Psalm 13 provides a typical pattern of a lament, maintaining the balance between despair and hope.

How long, O Lord? Will you forget me forever?
    How long will you hide your face from me?
How long must I take counsel in my soul
    and have sorrow in my heart all the day?
How long shall my enemy be exalted over me?

Consider and answer me, O Lord my God;
    light up my eyes, lest I sleep the sleep of death,
lest my enemy say, “I have prevailed over him,”
    lest my foes rejoice because I am shaken.

But I have trusted in your steadfast love;
    my heart shall rejoice in your salvation.
I will sing to the Lord,
    because he has dealt bountifully with me.

The breaks above, provided by the ESV translators, highlight the transitions of the Psalm.  In vs. 1-3, we hear the words of the lament through a series of questions, much like the aforementioned, Why is this happening? and Where is God?  In vs. 4-6, there is a shift towards an appeal by the Psalmist to God for a response to his situation.  Then, in the last two verses we see the psalmist rest in the character of God, namely His goodness.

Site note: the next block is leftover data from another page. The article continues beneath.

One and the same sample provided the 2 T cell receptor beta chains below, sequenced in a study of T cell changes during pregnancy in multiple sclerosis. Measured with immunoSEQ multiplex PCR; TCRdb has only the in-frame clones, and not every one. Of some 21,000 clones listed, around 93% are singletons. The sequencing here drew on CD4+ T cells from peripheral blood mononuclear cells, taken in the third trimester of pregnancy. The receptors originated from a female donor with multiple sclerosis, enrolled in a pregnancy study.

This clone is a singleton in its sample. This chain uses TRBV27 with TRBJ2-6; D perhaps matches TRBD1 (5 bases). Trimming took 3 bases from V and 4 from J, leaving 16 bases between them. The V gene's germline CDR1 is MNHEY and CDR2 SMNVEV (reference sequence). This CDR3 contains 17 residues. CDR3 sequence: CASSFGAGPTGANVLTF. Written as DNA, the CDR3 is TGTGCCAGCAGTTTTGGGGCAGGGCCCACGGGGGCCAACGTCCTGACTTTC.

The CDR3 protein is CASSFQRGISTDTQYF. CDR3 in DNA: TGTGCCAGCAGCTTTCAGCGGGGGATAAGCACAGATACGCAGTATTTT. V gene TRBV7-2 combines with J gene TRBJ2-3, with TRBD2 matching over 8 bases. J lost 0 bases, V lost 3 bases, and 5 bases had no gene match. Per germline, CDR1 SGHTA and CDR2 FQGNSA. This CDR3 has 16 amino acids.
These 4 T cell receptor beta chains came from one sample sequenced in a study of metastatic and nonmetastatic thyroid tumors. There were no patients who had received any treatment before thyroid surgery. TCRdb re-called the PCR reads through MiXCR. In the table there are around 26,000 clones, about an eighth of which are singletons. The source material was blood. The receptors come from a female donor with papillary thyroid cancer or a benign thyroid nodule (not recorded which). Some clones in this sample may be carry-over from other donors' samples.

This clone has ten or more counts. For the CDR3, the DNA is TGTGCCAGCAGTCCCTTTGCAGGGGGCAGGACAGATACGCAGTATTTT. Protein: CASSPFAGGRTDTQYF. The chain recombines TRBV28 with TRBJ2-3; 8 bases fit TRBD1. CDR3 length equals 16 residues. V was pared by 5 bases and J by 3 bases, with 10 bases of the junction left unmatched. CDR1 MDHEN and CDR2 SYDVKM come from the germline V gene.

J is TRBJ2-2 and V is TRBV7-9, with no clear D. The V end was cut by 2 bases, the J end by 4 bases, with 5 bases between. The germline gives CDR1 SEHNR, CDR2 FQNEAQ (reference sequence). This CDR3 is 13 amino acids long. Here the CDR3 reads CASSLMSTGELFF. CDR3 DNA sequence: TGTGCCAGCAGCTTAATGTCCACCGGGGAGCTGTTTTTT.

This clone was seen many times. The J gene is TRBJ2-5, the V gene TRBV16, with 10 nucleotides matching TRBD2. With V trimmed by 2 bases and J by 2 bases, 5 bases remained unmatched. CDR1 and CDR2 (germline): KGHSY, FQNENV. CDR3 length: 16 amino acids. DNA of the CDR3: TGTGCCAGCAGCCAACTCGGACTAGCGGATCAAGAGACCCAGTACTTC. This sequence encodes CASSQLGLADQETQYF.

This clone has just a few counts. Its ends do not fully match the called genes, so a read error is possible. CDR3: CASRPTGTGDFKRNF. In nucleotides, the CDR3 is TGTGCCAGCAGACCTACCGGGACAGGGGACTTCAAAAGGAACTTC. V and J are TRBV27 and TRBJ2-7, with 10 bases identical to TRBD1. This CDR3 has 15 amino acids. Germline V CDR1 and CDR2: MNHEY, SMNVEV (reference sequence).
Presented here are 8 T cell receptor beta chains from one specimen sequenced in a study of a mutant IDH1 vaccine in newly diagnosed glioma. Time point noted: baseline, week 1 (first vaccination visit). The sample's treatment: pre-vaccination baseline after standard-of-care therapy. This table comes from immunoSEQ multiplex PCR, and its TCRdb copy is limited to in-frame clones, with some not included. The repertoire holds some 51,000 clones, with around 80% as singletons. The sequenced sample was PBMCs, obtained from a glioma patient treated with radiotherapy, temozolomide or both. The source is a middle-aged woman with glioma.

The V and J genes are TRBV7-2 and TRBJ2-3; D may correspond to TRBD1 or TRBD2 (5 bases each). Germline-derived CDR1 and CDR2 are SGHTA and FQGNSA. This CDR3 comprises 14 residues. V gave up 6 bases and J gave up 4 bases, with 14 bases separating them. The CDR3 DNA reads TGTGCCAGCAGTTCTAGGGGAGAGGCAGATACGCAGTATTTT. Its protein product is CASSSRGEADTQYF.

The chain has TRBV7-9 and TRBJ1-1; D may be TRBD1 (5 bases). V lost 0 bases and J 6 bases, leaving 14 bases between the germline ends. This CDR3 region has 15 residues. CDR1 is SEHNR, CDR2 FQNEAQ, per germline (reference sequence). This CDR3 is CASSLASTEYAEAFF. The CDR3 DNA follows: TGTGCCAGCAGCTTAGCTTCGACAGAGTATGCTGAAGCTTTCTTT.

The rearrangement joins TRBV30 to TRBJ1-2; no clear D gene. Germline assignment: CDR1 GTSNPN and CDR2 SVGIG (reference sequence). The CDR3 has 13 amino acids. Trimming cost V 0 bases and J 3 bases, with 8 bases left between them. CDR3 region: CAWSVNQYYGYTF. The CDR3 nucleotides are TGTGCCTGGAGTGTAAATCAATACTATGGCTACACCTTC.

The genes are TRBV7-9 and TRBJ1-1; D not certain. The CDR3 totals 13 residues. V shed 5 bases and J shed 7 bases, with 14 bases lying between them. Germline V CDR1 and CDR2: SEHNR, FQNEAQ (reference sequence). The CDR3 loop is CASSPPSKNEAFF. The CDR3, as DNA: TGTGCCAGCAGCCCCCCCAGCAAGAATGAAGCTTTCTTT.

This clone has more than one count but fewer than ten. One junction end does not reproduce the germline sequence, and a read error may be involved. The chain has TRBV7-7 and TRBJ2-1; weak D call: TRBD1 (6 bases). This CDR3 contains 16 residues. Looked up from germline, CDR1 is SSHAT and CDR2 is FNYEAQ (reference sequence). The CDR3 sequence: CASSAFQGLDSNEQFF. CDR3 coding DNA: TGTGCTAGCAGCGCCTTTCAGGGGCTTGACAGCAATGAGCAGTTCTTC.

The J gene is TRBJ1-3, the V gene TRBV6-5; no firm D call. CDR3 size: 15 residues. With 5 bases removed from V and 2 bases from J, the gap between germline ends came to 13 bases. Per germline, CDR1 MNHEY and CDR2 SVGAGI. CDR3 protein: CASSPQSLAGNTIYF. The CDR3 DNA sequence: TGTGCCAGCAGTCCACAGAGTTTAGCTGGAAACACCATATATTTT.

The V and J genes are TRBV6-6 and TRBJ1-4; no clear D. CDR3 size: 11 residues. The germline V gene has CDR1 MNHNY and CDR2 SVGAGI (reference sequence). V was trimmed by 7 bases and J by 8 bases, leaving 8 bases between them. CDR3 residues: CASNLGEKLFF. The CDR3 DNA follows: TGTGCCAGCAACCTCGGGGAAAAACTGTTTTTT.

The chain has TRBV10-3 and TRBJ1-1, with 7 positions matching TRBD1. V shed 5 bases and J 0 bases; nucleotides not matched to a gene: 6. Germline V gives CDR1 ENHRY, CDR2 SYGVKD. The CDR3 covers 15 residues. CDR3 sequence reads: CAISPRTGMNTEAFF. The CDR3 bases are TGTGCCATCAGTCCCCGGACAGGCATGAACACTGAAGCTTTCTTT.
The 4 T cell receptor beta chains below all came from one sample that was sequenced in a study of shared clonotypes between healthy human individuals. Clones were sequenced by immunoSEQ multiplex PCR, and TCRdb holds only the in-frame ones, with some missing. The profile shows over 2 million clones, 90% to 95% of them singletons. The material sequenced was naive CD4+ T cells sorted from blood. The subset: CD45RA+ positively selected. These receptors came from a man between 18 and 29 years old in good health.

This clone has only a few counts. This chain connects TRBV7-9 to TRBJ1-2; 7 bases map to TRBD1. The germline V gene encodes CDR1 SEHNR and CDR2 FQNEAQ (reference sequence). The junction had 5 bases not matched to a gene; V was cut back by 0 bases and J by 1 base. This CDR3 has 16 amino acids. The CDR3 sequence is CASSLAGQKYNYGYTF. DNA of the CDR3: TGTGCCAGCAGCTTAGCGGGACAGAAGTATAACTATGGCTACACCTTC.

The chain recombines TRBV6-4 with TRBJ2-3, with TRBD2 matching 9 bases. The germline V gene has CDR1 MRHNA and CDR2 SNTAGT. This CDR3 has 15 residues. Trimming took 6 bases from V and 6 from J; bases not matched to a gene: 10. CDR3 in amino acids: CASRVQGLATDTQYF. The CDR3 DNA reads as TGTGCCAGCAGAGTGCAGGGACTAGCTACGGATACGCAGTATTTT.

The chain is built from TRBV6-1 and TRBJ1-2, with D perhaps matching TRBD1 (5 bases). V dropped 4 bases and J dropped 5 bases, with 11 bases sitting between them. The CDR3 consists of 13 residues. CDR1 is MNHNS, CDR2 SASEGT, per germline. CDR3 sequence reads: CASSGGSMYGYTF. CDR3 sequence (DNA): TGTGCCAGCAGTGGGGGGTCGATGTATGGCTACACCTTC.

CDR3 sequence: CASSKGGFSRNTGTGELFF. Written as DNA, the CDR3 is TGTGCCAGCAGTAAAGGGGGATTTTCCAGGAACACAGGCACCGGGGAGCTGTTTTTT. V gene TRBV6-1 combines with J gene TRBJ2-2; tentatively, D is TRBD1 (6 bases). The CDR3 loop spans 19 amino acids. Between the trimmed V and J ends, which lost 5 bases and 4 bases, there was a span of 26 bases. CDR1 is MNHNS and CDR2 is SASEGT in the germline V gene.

Entering into a lament shows a dissatisfaction with our circumstances; a recognition that things are not supposed to be this way.  Ultimately it is a desire for God to reconcile all that has been corrupted by sin.  It is toward this hope of reconciliation that our minds must then turn if we are to undergo lamentation properly.  If we linger in our despair, if we allow our minds to sink with the waves of doubt and depression, we show evidence of lacking faith as Peter did when walking on the water to our Lord.